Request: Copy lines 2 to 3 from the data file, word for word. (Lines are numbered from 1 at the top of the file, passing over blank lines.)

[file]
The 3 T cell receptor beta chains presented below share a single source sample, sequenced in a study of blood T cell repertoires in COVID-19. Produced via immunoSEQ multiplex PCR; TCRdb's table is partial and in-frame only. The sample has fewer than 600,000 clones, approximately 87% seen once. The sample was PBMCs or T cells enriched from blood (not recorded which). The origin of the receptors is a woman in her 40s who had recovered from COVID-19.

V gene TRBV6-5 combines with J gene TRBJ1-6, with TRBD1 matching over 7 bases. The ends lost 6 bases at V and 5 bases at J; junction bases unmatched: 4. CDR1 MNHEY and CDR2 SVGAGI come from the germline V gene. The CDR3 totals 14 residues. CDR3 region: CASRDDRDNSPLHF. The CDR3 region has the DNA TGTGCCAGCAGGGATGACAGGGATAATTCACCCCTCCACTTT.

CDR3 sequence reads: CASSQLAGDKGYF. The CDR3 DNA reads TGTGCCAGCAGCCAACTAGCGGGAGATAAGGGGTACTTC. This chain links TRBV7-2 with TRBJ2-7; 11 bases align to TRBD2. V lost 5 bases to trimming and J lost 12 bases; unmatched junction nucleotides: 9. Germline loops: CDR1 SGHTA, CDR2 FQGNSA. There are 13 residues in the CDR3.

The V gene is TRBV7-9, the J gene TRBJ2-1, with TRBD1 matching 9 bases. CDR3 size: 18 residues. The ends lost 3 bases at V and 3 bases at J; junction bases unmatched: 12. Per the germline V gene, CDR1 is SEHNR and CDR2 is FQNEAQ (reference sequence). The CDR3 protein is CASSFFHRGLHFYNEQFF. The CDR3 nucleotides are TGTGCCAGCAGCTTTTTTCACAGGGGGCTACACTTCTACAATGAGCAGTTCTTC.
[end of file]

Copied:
V gene TRBV6-5 combines with J gene TRBJ1-6, with TRBD1 matching over 7 bases. The ends lost 6 bases at V and 5 bases at J; junction bases unmatched: 4. CDR1 MNHEY and CDR2 SVGAGI come from the germline V gene. The CDR3 totals 14 residues. CDR3 region: CASRDDRDNSPLHF. The CDR3 region has the DNA TGTGCCAGCAGGGATGACAGGGATAATTCACCCCTCCACTTT.

CDR3 sequence reads: CASSQLAGDKGYF. The CDR3 DNA reads TGTGCCAGCAGCCAACTAGCGGGAGATAAGGGGTACTTC. This chain links TRBV7-2 with TRBJ2-7; 11 bases align to TRBD2. V lost 5 bases to trimming and J lost 12 bases; unmatched junction nucleotides: 9. Germline loops: CDR1 SGHTA, CDR2 FQGNSA. There are 13 residues in the CDR3.